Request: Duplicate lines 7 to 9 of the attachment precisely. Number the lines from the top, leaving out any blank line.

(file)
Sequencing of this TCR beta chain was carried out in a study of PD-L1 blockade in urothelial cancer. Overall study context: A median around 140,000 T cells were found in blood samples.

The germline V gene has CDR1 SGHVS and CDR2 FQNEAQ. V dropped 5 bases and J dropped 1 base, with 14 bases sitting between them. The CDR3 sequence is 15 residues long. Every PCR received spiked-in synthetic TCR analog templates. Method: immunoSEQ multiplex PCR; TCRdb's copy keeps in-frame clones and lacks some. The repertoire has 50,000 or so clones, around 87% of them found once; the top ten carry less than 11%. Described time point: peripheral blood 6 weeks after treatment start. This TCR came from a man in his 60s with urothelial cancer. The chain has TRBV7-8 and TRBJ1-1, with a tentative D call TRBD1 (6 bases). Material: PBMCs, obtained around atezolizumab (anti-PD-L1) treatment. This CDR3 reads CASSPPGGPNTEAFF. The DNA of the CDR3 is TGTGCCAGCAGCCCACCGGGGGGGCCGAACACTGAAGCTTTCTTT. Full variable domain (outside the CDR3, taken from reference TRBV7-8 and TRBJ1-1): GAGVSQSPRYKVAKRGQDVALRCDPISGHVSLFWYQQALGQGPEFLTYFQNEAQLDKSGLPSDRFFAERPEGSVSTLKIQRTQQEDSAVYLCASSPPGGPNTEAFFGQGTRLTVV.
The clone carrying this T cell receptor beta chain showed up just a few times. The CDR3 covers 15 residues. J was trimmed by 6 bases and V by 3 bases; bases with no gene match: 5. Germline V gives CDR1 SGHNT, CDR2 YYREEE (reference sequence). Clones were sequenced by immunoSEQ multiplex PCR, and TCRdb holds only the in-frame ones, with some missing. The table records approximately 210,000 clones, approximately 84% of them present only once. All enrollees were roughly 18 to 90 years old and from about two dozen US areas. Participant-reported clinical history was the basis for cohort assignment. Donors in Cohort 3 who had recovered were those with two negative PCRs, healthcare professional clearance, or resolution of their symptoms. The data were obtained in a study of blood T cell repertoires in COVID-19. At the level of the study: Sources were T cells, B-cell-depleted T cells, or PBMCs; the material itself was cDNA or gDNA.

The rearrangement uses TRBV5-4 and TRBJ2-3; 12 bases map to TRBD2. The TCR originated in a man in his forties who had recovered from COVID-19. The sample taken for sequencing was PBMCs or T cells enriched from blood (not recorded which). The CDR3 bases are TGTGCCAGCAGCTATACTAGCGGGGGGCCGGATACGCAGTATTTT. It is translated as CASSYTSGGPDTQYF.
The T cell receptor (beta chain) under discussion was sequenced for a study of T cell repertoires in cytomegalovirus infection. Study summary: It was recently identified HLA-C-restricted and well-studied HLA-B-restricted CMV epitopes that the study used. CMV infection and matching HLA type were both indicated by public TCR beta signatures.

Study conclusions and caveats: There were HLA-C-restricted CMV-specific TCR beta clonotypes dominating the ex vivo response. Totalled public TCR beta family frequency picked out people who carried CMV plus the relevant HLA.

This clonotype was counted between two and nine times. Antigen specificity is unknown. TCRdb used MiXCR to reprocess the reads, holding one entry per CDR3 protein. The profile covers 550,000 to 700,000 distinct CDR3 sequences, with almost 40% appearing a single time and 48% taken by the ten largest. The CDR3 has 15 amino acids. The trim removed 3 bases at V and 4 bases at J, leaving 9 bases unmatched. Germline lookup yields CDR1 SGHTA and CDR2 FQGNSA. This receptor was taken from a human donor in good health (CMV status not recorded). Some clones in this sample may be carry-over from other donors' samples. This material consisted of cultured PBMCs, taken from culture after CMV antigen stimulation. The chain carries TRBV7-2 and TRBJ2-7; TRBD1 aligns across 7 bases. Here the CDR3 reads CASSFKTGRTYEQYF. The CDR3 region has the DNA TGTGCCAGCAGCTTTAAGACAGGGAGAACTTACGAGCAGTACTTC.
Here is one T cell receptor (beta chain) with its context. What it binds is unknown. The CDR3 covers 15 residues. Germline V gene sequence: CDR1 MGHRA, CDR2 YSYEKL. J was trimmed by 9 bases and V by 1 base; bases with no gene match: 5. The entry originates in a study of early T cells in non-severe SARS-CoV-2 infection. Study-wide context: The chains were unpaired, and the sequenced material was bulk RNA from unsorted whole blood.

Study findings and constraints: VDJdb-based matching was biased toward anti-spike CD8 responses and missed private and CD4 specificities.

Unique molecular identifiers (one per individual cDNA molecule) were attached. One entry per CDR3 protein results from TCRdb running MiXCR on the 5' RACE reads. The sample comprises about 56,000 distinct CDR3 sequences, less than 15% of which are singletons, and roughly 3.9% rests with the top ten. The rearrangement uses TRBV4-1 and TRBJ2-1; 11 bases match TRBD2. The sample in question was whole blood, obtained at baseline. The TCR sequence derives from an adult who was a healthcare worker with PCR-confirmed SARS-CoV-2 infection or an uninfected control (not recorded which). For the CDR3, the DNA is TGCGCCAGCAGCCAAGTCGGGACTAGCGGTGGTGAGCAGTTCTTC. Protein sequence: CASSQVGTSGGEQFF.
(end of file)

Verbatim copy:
This clonotype was counted between two and nine times. Antigen specificity is unknown. TCRdb used MiXCR to reprocess the reads, holding one entry per CDR3 protein. The profile covers 550,000 to 700,000 distinct CDR3 sequences, with almost 40% appearing a single time and 48% taken by the ten largest. The CDR3 has 15 amino acids. The trim removed 3 bases at V and 4 bases at J, leaving 9 bases unmatched. Germline lookup yields CDR1 SGHTA and CDR2 FQGNSA. This receptor was taken from a human donor in good health (CMV status not recorded). Some clones in this sample may be carry-over from other donors' samples. This material consisted of cultured PBMCs, taken from culture after CMV antigen stimulation. The chain carries TRBV7-2 and TRBJ2-7; TRBD1 aligns across 7 bases. Here the CDR3 reads CASSFKTGRTYEQYF. The CDR3 region has the DNA TGTGCCAGCAGCTTTAAGACAGGGAGAACTTACGAGCAGTACTTC.
Here is one T cell receptor (beta chain) with its context. What it binds is unknown. The CDR3 covers 15 residues. Germline V gene sequence: CDR1 MGHRA, CDR2 YSYEKL. J was trimmed by 9 bases and V by 1 base; bases with no gene match: 5. The entry originates in a study of early T cells in non-severe SARS-CoV-2 infection. Study-wide context: The chains were unpaired, and the sequenced material was bulk RNA from unsorted whole blood.

Study findings and constraints: VDJdb-based matching was biased toward anti-spike CD8 responses and missed private and CD4 specificities.